What to do when kids don't want to stay with other parent
Question: How old do children need to be before they don't have to go see the other parent if they don't want to• My kids are telling me they don't want to go see their dad, and now that they're older, I'm thinking about honoring their wishes.
Answer: It's seductive when a child starts to balk at going to their other parent's home. What divorced parents hear is that their child would rather stay with them, and they start to believe the child prefers them. But there might be more to the story.
When a child starts to complain, rather than saying something like, "Your time with your dad (or mom) is very important, it becomes, "I know you don't want to go, but it's only for a couple of days. You'll be home soon." At face value, that sounds like a parent trying to help a fussy kid put things into perspective -- but, in actuality, it's openly trivializing the child's time with his or her other parent and singles out one "home" over the other. It will not make your child more secure if you teach him or her to think their time with their other parent is less important than their time at "home."
The law regarding a child's "right" to choose which parent to live with is murky, and varies considerably by state and jurisdiction. Although not a standard by any means, many states have begun to give consideration to a child's declaration of custodial preference when children reach their teen years. In these cases, a judge, or a mediator who reports back to the judge, interviews the child. The judge then decides how much weight to give to the child's wishes.
In short, there is no specific "age" at which a child can say with whom they want to live. In most cases, it's the reasons behind the desire to live with one parent or the other that matters more than the child's age.
We are not sure why a normally conscientious parent who would not think twice about making their child do their chores or finish their homework, would consider letting the child do exactly what he or she wants to do when it comes to visiting their other parent.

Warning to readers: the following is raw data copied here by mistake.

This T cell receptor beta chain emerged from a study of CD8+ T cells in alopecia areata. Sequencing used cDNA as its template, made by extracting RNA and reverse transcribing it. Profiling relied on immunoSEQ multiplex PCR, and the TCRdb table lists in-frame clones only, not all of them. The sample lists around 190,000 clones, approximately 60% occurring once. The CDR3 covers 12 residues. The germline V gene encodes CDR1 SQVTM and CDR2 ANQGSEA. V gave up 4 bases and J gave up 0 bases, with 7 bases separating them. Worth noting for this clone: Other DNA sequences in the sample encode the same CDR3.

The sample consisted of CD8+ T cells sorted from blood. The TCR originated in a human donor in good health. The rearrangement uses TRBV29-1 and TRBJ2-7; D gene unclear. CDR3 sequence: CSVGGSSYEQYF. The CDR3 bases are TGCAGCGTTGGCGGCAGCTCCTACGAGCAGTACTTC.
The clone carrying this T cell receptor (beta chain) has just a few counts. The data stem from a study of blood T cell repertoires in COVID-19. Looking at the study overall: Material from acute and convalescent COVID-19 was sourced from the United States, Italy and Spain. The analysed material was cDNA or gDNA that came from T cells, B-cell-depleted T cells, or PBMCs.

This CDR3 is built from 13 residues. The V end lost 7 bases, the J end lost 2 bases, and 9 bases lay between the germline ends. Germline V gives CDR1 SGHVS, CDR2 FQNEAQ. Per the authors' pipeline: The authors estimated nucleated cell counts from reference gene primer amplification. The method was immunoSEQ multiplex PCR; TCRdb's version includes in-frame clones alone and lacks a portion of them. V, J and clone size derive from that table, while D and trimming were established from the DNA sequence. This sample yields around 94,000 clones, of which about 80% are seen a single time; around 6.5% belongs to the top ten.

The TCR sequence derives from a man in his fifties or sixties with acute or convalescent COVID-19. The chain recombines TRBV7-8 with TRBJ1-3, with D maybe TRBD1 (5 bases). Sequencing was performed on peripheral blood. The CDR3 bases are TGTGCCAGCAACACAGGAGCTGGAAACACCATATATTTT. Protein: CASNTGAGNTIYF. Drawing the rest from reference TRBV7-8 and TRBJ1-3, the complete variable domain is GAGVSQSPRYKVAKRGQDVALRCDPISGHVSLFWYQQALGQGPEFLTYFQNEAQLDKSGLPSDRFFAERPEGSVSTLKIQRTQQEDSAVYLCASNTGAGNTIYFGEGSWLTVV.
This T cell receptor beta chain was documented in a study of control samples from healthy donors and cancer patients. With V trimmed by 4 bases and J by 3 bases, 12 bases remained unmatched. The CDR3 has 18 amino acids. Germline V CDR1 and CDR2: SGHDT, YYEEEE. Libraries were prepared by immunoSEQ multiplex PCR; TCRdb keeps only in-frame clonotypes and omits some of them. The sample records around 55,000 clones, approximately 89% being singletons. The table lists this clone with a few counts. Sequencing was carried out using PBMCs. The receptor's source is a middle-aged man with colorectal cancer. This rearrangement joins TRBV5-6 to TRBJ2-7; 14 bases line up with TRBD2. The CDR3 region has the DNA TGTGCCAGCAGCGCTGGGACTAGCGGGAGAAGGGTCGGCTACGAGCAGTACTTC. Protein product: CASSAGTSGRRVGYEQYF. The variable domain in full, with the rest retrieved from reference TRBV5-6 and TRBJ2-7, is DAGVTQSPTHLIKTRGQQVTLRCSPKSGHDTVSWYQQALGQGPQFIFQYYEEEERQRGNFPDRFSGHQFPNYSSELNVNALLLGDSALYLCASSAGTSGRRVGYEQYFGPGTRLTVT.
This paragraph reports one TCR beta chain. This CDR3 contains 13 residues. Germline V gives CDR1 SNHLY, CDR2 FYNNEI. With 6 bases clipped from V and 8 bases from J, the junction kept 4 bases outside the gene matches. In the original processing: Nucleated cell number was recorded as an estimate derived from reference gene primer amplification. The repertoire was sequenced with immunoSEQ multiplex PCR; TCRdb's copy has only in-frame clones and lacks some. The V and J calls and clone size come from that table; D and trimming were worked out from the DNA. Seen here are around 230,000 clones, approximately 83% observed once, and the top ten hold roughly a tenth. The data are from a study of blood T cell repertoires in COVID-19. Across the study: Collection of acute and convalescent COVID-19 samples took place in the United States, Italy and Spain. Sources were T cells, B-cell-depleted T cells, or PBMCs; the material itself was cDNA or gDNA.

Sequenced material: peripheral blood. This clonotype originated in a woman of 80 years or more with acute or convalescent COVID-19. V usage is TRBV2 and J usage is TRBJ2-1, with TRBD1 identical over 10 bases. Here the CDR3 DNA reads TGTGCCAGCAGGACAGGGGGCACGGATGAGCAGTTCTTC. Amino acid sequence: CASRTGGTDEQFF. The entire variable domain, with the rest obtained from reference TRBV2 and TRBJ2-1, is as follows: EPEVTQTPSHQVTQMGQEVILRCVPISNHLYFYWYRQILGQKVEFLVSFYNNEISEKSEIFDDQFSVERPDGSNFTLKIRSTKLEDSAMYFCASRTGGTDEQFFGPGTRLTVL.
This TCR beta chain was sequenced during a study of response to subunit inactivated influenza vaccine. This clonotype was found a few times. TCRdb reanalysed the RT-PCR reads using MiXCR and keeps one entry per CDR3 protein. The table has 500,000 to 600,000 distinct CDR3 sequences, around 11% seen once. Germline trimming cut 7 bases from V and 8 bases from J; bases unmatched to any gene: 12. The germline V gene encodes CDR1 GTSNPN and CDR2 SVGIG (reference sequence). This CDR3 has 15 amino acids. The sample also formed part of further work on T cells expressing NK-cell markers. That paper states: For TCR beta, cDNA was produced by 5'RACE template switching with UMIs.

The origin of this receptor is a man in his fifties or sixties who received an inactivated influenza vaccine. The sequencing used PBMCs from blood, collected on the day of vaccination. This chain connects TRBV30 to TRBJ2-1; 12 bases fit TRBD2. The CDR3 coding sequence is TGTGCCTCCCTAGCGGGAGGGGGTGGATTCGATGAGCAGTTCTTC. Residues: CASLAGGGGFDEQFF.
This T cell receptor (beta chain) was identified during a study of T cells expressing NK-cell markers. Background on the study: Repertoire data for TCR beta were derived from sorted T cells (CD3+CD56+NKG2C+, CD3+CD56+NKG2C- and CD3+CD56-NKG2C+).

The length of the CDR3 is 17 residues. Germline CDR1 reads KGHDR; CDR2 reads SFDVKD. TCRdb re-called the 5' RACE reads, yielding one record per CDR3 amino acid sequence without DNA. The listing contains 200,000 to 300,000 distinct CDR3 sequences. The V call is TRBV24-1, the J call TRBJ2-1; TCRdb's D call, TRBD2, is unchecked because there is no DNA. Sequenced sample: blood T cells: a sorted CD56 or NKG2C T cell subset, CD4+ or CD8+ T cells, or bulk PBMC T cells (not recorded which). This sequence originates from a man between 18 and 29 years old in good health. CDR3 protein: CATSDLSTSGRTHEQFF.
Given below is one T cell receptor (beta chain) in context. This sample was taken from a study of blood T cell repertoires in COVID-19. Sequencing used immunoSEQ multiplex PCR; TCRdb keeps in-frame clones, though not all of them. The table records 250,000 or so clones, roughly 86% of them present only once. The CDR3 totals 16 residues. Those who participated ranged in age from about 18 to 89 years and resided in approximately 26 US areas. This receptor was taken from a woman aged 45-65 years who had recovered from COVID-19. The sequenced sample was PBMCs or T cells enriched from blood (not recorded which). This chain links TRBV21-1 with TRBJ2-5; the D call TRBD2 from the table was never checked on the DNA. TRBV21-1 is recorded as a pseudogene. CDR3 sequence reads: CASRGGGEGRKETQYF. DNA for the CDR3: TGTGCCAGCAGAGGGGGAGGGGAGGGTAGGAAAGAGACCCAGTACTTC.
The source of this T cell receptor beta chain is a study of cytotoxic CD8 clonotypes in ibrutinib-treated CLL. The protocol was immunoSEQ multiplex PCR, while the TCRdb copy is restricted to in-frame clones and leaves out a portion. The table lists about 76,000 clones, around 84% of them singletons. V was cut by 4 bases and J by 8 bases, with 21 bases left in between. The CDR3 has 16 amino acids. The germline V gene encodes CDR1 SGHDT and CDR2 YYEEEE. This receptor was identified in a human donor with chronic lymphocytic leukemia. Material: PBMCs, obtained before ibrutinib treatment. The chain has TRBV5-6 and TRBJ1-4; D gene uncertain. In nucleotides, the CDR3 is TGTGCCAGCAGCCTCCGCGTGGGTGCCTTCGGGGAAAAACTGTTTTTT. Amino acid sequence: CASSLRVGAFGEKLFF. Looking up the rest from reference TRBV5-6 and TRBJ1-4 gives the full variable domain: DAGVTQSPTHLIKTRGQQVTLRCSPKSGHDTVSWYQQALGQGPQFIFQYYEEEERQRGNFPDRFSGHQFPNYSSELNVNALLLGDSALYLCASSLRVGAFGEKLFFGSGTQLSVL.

A child has the right to be with both parents and, unless you believe the child is in danger, it's your obligation to abide by your custody agreement and support the other parent's parenting time. Even at that point, keeping the child home based on whim is not good ex-etiquette.
As parents, of course, we always want to protect our kids, but there are agencies to help you. When you suspect a problem, call Child Protective Services or the police and ask them intercede. CPS will conduct an immediate investigation and if it is determined that there is a problem, they might suggest visitation stop. This is particularly important if there is suspected abuse of any kind. You need as much documentation as possible.
Show commenting policy
TribLive commenting policy
You are solely responsible for your comments and by using TribLive.com you agree to our Terms of Service.
We moderate comments. Our goal is to provide substantive commentary for a general readership. By screening submissions, we provide a space where readers can share intelligent and informed commentary that enhances the quality of our news and information.
While most comments will be posted if they are on-topic and not abusive, moderating decisions are subjective. We will make them as carefully and consistently as we can. Because of the volume of reader comments, we cannot review individual moderation decisions with readers.
We value thoughtful comments representing a range of views that make their point quickly and politely. We make an effort to protect discussions from repeated comments either by the same reader or different readers.
We follow the same standards for taste as the daily newspaper. A few things we won't tolerate: personal attacks, obscenity, vulgarity, profanity (including expletives and letters followed by dashes), commercial promotion, impersonations, incoherence, proselytizing and SHOUTING. Don't include URLs to Web sites.
We do not edit comments. They are either approved or deleted. We reserve the right to edit a comment that is quoted or excerpted in an article. In this case, we may fix spelling and punctuation.
We welcome strong opinions and criticism of our work, but we don't want comments to become bogged down with discussions of our policies and we will moderate accordingly.
We appreciate it when readers and people quoted in articles or blog posts point out errors of fact or emphasis and will investigate all assertions. But these suggestions should be sent via e-mail. To avoid distracting other readers, we won't publish comments that suggest a correction. Instead, corrections will be made in a blog post or in an article.
- Penguins GM Rutherford ‘wouldn’t make’ Despres trade today
- Starkey: Kang story of the year for Pirates
- Healthy defensive back Mitchell eager for 2nd season with Steelers
- Man’s body found hours after disappearance on Youghiogheny River
- Steelers notebook: Blake gets outside shot in nickel
- Judge lashes UPMC, Highmark in consent decree violation hearing
- Pirates notebook: Alvarez having success looking the other way
- Plum teacher, held for trial, vows to fight witness intimidation charge
- IRS cybersecurity breach touches lives of homebuyers, others
- Shadyside Art & Craft Festival makes jump to new spring edition
- Crews working to free worker trapped in Lawrenceville trench collapse